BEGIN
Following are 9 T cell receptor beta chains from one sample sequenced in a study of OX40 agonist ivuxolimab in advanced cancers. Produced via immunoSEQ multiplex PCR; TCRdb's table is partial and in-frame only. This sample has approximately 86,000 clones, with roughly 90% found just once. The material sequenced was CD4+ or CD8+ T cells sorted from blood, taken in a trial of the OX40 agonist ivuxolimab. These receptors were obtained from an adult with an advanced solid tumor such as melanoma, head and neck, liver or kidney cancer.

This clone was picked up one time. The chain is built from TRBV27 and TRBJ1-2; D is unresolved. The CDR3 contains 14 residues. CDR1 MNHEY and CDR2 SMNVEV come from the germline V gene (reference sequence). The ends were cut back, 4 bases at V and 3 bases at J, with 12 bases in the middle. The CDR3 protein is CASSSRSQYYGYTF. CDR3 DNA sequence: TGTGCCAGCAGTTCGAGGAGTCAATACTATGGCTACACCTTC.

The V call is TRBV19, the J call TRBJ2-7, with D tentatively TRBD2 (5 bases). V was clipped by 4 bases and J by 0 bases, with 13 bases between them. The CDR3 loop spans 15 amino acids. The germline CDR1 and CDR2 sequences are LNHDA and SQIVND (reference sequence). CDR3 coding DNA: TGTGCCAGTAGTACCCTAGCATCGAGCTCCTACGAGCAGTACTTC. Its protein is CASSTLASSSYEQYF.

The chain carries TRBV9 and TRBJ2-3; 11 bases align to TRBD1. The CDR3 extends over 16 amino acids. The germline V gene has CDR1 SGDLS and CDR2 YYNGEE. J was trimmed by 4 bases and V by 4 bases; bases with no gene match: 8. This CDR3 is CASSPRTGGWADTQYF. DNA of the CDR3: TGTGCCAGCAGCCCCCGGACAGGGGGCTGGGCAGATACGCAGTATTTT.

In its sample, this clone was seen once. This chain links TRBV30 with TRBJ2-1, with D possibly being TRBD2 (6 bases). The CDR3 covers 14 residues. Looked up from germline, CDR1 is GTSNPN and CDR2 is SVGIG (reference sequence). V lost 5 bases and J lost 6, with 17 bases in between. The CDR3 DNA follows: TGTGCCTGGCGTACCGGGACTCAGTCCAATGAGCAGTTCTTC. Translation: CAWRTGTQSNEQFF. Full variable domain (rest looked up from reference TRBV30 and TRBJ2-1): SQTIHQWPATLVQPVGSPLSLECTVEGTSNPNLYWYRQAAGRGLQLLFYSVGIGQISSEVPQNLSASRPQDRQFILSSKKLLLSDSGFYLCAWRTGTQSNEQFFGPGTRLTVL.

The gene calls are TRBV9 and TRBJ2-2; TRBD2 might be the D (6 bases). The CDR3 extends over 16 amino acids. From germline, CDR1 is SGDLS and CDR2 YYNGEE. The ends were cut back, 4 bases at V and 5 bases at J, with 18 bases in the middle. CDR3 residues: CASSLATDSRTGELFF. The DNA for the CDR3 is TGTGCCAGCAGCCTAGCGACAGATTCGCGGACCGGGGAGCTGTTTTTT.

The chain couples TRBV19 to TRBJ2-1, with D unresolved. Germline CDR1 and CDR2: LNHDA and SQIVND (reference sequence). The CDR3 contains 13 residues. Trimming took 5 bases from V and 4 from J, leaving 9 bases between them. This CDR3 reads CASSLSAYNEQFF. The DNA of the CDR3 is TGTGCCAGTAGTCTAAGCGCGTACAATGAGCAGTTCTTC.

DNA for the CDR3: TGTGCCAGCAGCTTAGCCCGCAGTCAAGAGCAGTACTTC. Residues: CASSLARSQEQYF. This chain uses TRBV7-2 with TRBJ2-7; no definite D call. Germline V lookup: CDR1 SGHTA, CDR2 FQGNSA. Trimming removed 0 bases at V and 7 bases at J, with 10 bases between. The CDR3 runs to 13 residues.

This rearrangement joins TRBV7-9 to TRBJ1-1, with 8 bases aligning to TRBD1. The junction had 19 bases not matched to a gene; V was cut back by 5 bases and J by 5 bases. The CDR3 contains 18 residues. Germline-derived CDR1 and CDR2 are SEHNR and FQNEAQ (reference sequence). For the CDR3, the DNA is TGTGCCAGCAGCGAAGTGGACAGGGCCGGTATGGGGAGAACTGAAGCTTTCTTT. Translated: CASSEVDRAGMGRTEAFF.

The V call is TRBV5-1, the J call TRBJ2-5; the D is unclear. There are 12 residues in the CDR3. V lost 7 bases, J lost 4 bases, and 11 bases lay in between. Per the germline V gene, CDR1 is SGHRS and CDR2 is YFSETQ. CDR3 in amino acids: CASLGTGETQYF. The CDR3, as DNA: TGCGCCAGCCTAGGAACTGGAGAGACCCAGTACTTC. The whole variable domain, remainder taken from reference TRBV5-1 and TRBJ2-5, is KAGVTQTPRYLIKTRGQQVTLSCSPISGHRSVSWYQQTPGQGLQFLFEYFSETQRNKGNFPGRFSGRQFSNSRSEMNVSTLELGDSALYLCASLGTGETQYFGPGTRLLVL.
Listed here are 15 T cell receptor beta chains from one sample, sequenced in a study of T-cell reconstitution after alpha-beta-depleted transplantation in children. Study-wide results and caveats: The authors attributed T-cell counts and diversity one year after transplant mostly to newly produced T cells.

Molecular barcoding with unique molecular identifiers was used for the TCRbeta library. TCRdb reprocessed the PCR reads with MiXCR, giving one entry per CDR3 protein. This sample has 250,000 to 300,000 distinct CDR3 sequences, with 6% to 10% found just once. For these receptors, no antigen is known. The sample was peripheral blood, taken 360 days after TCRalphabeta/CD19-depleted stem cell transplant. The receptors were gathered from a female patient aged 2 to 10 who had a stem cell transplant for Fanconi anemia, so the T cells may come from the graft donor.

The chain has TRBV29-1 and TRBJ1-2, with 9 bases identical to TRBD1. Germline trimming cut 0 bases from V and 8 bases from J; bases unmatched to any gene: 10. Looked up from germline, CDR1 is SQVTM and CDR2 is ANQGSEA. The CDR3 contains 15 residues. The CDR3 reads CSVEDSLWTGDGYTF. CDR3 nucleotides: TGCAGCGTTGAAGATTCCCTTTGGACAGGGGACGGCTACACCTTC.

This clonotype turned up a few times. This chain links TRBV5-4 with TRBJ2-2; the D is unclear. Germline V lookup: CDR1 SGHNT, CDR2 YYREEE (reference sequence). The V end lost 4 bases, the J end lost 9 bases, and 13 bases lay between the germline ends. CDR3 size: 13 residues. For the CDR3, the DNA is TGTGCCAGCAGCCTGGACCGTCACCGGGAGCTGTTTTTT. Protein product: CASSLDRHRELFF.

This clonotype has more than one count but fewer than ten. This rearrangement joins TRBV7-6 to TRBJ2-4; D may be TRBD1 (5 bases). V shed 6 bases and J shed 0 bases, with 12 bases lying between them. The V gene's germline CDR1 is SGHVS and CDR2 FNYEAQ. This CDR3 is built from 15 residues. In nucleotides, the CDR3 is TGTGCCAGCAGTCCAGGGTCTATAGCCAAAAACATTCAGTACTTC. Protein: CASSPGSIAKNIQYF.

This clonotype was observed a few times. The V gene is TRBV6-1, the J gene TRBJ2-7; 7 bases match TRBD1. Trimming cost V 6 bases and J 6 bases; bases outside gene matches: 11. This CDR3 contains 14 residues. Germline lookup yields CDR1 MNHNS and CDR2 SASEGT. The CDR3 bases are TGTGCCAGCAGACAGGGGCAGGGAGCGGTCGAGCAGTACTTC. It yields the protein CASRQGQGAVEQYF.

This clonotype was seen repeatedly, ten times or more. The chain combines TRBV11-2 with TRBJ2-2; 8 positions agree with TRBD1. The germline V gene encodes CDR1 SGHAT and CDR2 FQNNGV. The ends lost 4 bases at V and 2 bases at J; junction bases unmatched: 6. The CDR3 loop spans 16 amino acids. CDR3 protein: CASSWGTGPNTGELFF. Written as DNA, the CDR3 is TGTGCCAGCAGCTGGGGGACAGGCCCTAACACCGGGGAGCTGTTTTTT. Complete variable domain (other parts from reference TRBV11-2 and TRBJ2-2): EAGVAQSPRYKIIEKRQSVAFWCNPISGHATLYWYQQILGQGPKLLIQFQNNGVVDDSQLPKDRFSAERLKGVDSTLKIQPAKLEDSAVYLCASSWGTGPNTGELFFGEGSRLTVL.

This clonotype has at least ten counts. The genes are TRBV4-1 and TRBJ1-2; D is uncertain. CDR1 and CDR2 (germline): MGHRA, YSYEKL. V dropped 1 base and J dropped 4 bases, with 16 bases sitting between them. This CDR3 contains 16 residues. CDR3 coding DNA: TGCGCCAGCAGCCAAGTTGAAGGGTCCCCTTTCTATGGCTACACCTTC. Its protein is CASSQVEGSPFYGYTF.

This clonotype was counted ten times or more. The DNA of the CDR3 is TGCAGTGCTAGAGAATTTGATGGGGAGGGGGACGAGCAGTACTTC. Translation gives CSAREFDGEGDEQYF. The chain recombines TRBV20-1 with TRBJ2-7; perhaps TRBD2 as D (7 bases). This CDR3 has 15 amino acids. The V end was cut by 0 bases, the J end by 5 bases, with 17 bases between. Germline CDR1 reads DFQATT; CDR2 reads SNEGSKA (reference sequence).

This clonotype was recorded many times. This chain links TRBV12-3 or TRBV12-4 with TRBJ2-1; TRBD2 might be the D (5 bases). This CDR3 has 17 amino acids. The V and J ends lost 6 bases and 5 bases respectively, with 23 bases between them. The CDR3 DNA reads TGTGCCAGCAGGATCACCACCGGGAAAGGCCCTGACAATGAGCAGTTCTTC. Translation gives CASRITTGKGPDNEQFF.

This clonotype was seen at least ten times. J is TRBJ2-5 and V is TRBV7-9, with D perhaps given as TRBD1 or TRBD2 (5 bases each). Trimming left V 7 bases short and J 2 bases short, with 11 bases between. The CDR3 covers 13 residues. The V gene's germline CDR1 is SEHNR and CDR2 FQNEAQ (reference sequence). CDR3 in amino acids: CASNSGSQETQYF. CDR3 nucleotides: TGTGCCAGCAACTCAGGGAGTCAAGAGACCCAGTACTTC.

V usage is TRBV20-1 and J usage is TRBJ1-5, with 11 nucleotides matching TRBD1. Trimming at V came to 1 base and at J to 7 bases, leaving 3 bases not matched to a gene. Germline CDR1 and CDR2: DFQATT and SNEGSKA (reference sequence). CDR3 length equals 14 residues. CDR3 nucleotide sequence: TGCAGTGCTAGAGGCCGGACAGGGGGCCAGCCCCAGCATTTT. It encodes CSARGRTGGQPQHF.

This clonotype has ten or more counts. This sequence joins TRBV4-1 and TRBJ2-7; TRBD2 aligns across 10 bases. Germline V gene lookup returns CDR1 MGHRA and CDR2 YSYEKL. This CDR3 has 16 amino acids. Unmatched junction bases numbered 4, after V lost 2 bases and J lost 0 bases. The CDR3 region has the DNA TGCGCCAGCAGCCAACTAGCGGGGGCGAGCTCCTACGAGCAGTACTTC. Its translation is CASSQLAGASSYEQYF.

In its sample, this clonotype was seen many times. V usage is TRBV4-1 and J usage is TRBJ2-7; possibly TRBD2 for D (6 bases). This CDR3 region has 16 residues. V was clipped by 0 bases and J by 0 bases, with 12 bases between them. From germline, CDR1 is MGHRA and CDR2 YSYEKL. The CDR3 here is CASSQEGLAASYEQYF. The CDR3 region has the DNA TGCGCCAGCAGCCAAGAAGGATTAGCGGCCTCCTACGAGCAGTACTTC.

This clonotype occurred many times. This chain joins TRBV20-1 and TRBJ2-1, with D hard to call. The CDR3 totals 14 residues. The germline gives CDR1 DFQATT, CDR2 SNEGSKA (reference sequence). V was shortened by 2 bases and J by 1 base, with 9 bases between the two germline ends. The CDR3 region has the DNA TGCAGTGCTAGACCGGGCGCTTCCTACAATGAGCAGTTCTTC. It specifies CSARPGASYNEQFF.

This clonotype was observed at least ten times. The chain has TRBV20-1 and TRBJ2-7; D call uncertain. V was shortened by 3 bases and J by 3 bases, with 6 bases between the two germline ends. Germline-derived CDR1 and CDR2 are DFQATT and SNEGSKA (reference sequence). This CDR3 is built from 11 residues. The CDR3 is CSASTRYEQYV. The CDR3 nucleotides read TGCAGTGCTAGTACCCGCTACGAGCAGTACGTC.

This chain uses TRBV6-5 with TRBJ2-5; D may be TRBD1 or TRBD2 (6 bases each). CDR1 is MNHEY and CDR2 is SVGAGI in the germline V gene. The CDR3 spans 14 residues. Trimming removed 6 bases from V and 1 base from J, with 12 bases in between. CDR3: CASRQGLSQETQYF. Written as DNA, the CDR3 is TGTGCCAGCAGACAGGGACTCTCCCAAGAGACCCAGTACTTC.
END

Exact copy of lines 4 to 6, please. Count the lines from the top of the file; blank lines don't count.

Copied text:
The chain carries TRBV9 and TRBJ2-3; 11 bases align to TRBD1. The CDR3 extends over 16 amino acids. The germline V gene has CDR1 SGDLS and CDR2 YYNGEE. J was trimmed by 4 bases and V by 4 bases; bases with no gene match: 8. This CDR3 is CASSPRTGGWADTQYF. DNA of the CDR3: TGTGCCAGCAGCCCCCGGACAGGGGGCTGGGCAGATACGCAGTATTTT.

In its sample, this clone was seen once. This chain links TRBV30 with TRBJ2-1, with D possibly being TRBD2 (6 bases). The CDR3 covers 14 residues. Looked up from germline, CDR1 is GTSNPN and CDR2 is SVGIG (reference sequence). V lost 5 bases and J lost 6, with 17 bases in between. The CDR3 DNA follows: TGTGCCTGGCGTACCGGGACTCAGTCCAATGAGCAGTTCTTC. Translation: CAWRTGTQSNEQFF. Full variable domain (rest looked up from reference TRBV30 and TRBJ2-1): SQTIHQWPATLVQPVGSPLSLECTVEGTSNPNLYWYRQAAGRGLQLLFYSVGIGQISSEVPQNLSASRPQDRQFILSSKKLLLSDSGFYLCAWRTGTQSNEQFFGPGTRLTVL.

The gene calls are TRBV9 and TRBJ2-2; TRBD2 might be the D (6 bases). The CDR3 extends over 16 amino acids. From germline, CDR1 is SGDLS and CDR2 YYNGEE. The ends were cut back, 4 bases at V and 5 bases at J, with 18 bases in the middle. CDR3 residues: CASSLATDSRTGELFF. The DNA for the CDR3 is TGTGCCAGCAGCCTAGCGACAGATTCGCGGACCGGGGAGCTGTTTTTT.